In the Russian-Ukraine conflict, both sides are experimenting with combating adversary drones with various sophistication, from wire nets and drone dogfighting to Electronic Warfare (EW) operations such as jamming radio frequencies and disrupting drone signals. Current estimates suggest that Ukraine is losing approximately 10,000 drones per month; a major problem for wartime financing given that Western drone variants tend to be very expensive. For instance, the US Coyote sits at US$125,000 per unit, more than double the Iranian loitering munitions they will be employed (most likely) to shoot down, which cost just US$48,800. The US army is currently “looking at solutions with better cost-per-kill” ratios. These include the Coyote, but also directed energy weapons, and Advanced Precision Kill Weapon System (APKWS) rockets, as utilised in Ukraine. Overall, countering drones requires a “layered” approach, including overlapping kinetic, electronic, directed energy, and/or microwave systems. Put simply, there is no single “silver bullet” for a counter-drone strategy.

Perhaps more profound, however, are acknowledgements that drones do not fulfil the promises of a quick, decisive victory that also reduces the risks of collaterol damage or even war crimes. Assessments following the Nagorno-Karabakh conflict, fo instance, suggest that while drones were effective as a combat multiplier for Azerbaijan, “by themselves, they did not win the war.” Other limitations are that drones cannot seize or hold terrain, may encourage “easier to kill than capture” approaches to conflict, and may extend the temporal and geographical reaches of conflict as seen in the Global War on Terror. Perceptions that drones are “revolutionary,” and can deliver “precision effects en masse,” may overestimate system abilities and mischaracterise drones as an almost “costless” way to use force.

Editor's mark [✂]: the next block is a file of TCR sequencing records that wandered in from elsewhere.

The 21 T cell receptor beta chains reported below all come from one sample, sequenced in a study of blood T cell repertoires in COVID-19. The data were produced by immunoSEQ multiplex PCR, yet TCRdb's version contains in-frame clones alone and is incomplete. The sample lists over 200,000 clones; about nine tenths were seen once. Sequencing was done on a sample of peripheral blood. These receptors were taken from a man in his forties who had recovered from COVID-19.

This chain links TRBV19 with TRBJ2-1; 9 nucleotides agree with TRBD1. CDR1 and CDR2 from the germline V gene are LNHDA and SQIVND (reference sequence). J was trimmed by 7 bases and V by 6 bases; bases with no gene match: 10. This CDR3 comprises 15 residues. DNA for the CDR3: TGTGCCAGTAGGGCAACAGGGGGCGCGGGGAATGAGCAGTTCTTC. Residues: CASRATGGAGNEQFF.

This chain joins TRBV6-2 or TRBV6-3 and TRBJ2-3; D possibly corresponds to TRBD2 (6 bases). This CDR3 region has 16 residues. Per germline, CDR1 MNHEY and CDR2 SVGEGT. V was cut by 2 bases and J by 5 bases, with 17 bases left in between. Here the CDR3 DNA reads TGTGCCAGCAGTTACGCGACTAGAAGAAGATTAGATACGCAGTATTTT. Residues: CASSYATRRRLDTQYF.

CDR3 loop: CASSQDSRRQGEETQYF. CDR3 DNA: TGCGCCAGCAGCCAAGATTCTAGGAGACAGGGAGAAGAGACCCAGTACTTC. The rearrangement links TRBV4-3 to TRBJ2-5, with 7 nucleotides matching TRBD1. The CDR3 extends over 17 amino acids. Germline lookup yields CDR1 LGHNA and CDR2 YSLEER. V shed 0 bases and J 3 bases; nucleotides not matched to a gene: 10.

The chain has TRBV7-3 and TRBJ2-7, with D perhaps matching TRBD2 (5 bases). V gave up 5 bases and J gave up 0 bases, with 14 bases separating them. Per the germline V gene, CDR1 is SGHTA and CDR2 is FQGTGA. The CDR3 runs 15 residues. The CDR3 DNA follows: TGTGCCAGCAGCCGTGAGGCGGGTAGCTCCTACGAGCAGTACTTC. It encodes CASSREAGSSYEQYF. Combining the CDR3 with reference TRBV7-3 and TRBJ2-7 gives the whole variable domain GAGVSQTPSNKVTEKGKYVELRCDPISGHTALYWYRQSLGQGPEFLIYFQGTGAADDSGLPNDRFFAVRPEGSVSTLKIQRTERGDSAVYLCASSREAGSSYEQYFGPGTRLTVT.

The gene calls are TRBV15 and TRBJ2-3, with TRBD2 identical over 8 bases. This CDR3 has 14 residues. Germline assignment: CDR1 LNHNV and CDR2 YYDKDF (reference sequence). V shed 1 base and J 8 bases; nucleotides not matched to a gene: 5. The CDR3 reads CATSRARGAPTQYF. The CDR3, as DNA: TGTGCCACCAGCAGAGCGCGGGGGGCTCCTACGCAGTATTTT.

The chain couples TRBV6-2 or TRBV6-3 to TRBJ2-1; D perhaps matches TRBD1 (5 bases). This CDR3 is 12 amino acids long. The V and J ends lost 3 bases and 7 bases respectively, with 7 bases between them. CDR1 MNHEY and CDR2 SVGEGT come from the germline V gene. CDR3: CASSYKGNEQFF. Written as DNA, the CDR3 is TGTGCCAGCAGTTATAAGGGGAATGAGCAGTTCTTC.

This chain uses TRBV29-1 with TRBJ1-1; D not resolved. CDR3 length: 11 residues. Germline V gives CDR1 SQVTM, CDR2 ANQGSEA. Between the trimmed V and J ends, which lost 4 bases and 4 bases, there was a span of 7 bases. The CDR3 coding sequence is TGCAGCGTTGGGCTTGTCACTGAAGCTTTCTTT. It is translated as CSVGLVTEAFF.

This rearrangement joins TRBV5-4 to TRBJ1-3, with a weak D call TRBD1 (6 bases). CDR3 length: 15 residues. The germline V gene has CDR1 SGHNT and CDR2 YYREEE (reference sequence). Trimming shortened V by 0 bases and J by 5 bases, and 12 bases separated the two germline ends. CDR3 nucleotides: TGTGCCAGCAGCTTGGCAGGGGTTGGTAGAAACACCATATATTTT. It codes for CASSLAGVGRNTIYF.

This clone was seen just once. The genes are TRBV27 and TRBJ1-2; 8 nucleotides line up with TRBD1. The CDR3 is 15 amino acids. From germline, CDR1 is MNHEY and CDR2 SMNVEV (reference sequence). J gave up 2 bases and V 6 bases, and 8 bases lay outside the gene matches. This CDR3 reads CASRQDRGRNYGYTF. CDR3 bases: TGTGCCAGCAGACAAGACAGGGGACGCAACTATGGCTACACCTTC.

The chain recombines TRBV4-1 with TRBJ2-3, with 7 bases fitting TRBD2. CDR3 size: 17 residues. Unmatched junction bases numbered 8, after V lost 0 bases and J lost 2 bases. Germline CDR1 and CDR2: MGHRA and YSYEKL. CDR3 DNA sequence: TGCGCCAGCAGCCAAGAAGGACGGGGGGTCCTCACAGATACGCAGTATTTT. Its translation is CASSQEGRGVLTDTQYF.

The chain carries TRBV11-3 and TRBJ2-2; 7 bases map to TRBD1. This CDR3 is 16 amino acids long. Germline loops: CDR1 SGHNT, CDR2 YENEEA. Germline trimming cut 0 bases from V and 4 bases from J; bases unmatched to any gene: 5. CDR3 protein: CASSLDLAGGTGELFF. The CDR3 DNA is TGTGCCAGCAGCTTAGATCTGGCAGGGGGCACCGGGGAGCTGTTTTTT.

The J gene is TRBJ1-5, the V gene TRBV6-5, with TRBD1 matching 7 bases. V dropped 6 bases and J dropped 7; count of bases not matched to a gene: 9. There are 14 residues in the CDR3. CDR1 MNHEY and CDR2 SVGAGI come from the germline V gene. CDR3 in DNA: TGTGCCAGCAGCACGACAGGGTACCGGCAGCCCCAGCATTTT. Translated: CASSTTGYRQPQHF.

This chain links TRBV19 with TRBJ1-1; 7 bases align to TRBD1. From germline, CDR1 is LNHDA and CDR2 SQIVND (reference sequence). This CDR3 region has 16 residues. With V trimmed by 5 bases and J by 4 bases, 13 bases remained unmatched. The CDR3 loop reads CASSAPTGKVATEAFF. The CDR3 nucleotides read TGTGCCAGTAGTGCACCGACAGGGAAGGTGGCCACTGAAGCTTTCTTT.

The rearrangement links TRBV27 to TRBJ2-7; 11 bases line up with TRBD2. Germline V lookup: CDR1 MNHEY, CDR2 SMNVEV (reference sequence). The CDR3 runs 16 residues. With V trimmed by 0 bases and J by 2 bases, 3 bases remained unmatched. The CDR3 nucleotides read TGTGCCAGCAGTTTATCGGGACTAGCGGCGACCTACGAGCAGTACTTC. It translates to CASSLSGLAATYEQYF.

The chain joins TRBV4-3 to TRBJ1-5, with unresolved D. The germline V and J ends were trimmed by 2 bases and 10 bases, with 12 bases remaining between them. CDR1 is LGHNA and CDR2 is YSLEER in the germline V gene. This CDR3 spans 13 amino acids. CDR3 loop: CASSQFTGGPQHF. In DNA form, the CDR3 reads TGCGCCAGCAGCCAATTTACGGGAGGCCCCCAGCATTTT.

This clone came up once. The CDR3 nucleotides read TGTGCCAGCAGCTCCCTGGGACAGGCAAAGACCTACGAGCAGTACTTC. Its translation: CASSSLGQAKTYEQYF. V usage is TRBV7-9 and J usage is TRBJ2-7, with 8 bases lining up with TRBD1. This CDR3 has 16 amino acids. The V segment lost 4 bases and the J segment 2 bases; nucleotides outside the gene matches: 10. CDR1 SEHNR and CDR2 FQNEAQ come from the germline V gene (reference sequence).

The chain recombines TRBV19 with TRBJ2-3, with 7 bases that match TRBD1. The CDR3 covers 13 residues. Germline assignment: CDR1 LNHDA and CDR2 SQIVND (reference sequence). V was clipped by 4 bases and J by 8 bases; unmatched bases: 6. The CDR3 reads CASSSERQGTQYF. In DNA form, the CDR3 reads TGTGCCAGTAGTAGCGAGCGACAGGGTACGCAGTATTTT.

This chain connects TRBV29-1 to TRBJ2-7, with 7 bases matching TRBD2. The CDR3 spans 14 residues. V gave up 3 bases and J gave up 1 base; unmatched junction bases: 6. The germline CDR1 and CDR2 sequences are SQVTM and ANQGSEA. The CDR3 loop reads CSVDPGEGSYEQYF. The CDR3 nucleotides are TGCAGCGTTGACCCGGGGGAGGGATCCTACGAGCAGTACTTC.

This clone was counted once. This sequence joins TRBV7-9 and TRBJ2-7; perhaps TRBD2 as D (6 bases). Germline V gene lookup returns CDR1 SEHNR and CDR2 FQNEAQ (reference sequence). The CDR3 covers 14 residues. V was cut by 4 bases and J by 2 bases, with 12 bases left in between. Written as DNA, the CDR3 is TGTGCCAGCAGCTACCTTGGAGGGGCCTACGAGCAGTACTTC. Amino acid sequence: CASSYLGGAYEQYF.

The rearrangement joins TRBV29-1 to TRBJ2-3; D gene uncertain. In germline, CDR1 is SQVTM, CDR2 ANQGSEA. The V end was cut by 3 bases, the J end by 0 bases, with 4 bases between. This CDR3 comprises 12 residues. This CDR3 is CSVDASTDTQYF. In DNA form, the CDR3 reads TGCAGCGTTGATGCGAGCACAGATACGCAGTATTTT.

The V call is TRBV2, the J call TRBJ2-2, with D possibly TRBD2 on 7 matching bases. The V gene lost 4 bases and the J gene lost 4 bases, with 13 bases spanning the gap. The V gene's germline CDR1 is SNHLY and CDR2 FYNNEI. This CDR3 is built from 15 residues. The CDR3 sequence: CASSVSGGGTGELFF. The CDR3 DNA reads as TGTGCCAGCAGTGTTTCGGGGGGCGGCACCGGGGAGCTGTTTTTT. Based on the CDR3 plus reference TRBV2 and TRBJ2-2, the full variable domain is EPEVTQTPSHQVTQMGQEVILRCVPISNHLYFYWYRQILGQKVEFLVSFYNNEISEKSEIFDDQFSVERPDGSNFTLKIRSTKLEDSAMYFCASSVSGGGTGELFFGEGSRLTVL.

Risks of Misperception

Despite the promise of future “high-tech” and “precise” wars, drones are likely to continue to lead to civilian deaths; contribute to widespread destruction; and exacerbate humanitarian crises. The examples are expanding, and their devestation is becomign more violent. Civilian casualties have mounted in Ukraine from Russian missile and drone strikes, and falling debris from intercepting drones has also resulted in deaths, injuries, and infrastructure damage. In Ethiopia, drone use has added to a “horrific” civilian toll, while in Somalia, recent indiscriminate strikes there using drones have been charactierized as amounting to war crimes. In Gaza, the use of drones and artificial intelligence for target generation has killed people in civilian buildings and homes. Such are the costs of machine-driven warfare.

Drones with greater degrees of, or even full, autonomy are likely to challenge such mischaracterisations of future drone potential. One fear is that full autonomy may develop “innocently” in incremental steps, and in response to increasing calls for high-tech warfare. For example, the need to address drone counter-measures may drive the desire for greater autonomy in systems, especially given that electronic warfare (EW) tactics will gradually have decreasing effectiveness. Taking drones “off the loop” (removal of human oversight) could be perceived as the viable solution to these challenges. Other examples, like autonomous object recognition, would enable drones that have been cut off from communications to complete final phase tasks autonomously. Some of these capabilities are currently available on platforms like America’s Switchblade 300 or Russia’s Ovod in the form of “terminal guidance” systems, and in cheaper systems like Ukraine’s Scalpel drone with lock-in target capabilities. It should go without saying that moving to fully autonomous drone warfare would mean the loss of meaningful human control over life and death decisions, with unknown outcomes for civilians.

The war in Ukraine has highlighted the impact of drones and UAVs in modern warfare. Moving forward, states should strive to ensure that the true impacts of war, by way of capabilities and their effects, are not obfuscated by the promise of high-tech drone warfare. At the same time, governments must prioritise avoiding an autonomy creep in drones and other UAV systems, and actively cultivate guidelines that limit the effects of unregulated drone warfare.

Natasha Karner is a PhD Candidate at RMIT University. Natasha specialises in emerging technologies and global security, with a particular interest in Autonomous Weapons Systems (AWS) and Artificial Intelligence (AI).

This article is published under a Creative Commons License and may be republished with attribution.